The small white flowers have a rather unpleasant aroma which attracts midges and hoverflies, although the flowers usually pollinate themselves. In June the pale green caterpillar of the orange tip butterfly (Anthocharis cardamines) can be found feeding on the long green seed-pods from which it can hardly be distinguished.[3]

In North America, the plant offers no known wildlife benefits and is toxic to larvae of certain rarer butterfly species (e.g. Pieris oleracea and Pieris virginiensis) that lay eggs on the plants, as it is related to native mustards but creates chemicals that they are not adapted to.[11][12] Native species, including two stem-mining weevils, a stem-mining fly, a leaf-mining fly, a scale insect, two fungi, and aphids (taxonomic identification for all species is pending) were found attacking garlic mustard in North America. However, their attacks were of little consequence to plant performance or reproduction of garlic mustard.[6]

As an invasive species[edit]

Garlic mustard was introduced to North America as a culinary herb in the 1860s and is an invasive species across much of that continent.[13][14][15] It is toxic or unpalatable to many native herbivores, as well as to some native lepidoptera.[16][17][18][19] Biological control is the most promising control method.[20][21][22][21][23][24] There are no effective native predators in North America.[25] Control may be possible using predatory weevils.[26][27][26][28][29][21] Chemical control is possible but unlikely to eradicate the plant given the likelihood of continual reintroduction from areas where it survives.[30][30][29][31] Of the 76 natural enemies garlic mustard has in its native range, several have been tested for use as potential biological control agents, but none had been approved for use by May 2017.[26] The monophagous weevil C. scrobicollis was nominated for approval in 2012 but blocked by the USDA Technical Advisory Group, TAG, group. It had seemed likely that TAG would approve its introduction in 2004 but it was also blocked then.[32] It was also petitioned to TAG for approval in 2008, 2011, 2014, and 2016.[33]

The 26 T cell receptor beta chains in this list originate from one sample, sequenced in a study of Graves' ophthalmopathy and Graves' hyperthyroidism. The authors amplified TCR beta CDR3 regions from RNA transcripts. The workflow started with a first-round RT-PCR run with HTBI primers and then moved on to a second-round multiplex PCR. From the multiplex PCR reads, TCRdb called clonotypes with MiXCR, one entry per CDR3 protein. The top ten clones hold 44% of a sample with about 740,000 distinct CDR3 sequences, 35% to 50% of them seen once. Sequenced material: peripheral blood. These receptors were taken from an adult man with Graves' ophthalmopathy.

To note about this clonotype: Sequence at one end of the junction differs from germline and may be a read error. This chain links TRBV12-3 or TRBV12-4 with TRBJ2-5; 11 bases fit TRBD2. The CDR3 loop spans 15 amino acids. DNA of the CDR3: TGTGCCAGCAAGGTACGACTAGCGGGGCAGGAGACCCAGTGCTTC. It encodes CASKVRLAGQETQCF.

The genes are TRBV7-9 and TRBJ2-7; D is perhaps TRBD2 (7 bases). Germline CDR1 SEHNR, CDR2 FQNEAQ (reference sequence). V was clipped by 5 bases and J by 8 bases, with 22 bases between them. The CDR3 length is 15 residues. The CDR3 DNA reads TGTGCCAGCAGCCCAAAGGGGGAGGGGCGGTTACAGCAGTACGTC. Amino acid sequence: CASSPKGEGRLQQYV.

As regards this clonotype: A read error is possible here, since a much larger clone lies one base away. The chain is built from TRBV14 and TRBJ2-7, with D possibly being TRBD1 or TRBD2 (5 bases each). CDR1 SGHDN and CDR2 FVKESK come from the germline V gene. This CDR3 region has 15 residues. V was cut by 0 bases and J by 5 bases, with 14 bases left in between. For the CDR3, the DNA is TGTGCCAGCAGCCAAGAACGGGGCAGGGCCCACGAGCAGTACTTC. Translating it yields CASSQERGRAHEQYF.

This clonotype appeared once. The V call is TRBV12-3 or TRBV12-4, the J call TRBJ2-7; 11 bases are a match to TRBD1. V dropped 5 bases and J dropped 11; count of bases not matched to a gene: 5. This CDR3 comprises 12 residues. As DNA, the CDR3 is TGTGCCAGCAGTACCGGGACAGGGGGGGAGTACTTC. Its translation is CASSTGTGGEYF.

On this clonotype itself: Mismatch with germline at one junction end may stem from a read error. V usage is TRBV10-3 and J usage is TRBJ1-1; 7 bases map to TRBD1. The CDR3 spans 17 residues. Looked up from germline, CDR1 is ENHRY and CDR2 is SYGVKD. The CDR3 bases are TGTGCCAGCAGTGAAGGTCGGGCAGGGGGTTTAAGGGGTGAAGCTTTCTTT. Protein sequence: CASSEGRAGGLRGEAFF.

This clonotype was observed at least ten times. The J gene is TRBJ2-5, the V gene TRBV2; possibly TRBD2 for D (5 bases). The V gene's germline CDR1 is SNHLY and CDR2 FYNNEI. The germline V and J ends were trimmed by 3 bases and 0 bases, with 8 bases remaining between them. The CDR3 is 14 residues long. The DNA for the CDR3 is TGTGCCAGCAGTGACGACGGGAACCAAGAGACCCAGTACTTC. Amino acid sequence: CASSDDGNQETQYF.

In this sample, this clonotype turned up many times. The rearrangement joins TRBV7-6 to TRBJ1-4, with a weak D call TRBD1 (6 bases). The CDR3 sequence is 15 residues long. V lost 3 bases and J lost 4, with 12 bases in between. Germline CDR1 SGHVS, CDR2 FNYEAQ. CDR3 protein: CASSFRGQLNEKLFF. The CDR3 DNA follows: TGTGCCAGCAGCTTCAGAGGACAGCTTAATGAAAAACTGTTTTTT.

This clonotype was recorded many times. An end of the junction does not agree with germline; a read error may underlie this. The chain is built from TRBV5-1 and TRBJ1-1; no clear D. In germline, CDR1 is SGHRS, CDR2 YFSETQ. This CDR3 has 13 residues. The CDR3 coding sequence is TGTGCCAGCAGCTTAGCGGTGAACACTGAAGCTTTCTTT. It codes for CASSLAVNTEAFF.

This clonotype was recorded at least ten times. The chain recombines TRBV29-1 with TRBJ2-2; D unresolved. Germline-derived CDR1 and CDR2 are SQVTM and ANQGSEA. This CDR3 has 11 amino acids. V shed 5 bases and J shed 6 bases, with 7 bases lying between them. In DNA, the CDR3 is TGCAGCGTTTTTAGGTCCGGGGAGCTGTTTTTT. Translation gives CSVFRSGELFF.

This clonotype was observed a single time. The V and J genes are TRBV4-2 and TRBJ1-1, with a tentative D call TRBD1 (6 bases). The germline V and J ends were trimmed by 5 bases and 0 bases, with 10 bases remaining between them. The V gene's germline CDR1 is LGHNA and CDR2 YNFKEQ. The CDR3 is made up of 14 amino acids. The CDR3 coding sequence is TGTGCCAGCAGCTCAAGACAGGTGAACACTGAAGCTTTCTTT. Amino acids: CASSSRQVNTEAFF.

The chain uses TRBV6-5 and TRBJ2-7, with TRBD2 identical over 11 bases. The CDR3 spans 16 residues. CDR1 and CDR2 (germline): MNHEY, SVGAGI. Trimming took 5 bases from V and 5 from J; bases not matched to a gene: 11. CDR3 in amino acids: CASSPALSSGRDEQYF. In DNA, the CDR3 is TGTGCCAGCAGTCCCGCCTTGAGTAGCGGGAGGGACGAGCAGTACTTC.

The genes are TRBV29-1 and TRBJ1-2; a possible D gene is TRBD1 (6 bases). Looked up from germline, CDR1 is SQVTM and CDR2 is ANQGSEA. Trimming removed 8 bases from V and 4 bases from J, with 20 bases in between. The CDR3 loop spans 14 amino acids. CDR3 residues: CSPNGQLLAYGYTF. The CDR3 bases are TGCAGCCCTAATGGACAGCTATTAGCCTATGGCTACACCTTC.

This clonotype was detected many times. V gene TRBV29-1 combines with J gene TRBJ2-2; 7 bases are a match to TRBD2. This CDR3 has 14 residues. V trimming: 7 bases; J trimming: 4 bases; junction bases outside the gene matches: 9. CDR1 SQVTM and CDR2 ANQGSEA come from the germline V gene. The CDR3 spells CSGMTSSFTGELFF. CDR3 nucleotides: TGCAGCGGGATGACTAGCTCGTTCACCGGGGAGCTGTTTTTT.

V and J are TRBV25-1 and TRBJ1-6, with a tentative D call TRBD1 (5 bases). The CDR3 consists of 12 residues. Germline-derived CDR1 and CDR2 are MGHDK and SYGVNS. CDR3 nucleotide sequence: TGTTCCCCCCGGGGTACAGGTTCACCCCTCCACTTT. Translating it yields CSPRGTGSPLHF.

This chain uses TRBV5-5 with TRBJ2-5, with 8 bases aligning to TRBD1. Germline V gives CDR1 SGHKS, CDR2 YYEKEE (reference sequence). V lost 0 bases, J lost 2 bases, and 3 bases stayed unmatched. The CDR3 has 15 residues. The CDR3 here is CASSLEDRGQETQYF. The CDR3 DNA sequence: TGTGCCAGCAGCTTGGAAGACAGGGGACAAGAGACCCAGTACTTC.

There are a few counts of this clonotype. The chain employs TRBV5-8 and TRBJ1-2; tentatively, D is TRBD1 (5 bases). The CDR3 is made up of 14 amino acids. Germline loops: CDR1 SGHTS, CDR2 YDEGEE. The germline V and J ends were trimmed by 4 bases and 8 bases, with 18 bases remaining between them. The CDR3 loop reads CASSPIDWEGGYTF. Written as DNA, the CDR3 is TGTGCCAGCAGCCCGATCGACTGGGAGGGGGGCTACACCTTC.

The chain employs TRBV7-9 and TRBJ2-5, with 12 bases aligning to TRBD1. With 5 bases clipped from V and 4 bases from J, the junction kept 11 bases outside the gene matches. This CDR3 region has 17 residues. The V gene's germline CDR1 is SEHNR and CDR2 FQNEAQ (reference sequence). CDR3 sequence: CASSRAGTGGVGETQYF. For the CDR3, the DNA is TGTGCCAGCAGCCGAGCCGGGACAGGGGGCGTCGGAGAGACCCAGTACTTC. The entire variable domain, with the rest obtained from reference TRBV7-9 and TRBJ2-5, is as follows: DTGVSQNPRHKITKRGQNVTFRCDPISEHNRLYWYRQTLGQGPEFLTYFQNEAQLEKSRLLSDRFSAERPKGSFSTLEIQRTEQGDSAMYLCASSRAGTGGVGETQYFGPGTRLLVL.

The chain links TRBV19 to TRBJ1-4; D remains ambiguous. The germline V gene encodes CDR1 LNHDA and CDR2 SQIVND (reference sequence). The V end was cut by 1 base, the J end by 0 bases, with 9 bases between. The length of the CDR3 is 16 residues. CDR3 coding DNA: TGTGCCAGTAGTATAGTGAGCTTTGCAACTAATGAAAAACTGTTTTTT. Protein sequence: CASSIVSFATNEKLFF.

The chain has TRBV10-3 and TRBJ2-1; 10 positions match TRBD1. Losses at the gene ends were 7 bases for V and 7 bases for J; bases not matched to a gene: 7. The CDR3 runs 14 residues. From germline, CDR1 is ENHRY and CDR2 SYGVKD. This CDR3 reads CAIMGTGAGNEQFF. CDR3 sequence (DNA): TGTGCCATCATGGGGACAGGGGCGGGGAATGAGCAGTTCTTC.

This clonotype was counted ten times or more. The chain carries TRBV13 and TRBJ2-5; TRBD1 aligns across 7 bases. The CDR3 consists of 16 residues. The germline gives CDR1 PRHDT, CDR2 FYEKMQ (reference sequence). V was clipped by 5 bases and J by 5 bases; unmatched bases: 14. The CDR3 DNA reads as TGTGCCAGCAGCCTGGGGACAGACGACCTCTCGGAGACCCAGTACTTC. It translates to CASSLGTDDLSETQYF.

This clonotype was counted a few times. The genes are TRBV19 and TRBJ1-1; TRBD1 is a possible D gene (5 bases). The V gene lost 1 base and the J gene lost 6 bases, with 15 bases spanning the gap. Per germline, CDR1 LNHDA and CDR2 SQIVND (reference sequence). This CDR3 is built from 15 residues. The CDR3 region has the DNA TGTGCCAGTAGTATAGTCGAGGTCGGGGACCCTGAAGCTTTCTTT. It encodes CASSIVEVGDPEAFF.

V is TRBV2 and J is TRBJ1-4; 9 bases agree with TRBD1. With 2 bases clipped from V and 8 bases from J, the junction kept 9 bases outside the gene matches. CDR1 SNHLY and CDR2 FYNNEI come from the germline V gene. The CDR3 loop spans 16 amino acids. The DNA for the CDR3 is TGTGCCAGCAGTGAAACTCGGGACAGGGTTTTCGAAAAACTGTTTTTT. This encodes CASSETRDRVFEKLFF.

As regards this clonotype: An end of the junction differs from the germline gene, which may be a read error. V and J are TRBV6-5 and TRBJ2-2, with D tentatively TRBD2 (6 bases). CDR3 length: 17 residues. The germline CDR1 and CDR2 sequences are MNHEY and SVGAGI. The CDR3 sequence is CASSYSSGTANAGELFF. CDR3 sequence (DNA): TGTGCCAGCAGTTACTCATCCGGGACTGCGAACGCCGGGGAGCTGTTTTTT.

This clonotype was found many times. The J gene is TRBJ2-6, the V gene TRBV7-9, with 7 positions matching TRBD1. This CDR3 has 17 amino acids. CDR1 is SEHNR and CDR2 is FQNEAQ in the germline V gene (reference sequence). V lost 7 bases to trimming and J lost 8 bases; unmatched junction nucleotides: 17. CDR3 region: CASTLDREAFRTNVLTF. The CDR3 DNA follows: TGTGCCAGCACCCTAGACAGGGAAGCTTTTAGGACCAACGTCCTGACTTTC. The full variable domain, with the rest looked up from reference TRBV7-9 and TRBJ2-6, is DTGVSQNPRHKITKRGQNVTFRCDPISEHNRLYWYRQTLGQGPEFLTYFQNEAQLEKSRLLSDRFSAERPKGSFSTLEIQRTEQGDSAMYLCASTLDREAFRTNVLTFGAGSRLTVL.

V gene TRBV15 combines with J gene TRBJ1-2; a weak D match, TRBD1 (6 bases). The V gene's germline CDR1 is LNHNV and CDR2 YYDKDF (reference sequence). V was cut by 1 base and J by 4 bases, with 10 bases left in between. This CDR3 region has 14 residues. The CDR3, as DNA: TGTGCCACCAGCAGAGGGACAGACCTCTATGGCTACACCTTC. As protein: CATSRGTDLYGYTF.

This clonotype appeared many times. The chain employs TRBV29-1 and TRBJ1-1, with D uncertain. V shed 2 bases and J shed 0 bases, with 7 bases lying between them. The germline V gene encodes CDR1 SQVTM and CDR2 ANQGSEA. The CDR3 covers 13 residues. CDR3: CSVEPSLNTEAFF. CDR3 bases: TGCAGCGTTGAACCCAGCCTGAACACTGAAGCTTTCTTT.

1. ^ "Flora Europaea". Royal Botanic Garden Edinburgh. 
  2. ^ "BSBI List 2007". Botanical Society of Britain and Ireland. Archived from the original (xls) on 25 January 2015. Retrieved 2014-10-17.